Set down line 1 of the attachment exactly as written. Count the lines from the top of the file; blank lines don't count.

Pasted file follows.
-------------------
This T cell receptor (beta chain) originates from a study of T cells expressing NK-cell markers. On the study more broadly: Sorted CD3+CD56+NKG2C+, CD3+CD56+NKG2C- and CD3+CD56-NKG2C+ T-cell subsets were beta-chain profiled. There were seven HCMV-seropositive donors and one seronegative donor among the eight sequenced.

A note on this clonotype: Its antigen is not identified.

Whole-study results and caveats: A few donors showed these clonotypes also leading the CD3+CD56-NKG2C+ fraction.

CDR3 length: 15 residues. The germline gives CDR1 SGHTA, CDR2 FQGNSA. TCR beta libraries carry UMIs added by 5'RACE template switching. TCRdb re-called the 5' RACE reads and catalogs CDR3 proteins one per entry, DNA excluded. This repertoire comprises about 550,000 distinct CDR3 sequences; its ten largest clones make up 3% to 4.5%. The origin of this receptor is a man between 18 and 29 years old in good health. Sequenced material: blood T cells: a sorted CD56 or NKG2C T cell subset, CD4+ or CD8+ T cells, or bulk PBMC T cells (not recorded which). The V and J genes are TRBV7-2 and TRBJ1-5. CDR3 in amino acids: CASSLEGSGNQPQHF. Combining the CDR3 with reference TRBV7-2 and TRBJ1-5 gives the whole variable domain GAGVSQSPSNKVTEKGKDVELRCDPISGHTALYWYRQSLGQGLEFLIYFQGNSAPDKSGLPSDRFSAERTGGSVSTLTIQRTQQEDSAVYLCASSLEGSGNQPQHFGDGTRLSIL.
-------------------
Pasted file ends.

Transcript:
This T cell receptor (beta chain) originates from a study of T cells expressing NK-cell markers. On the study more broadly: Sorted CD3+CD56+NKG2C+, CD3+CD56+NKG2C- and CD3+CD56-NKG2C+ T-cell subsets were beta-chain profiled. There were seven HCMV-seropositive donors and one seronegative donor among the eight sequenced.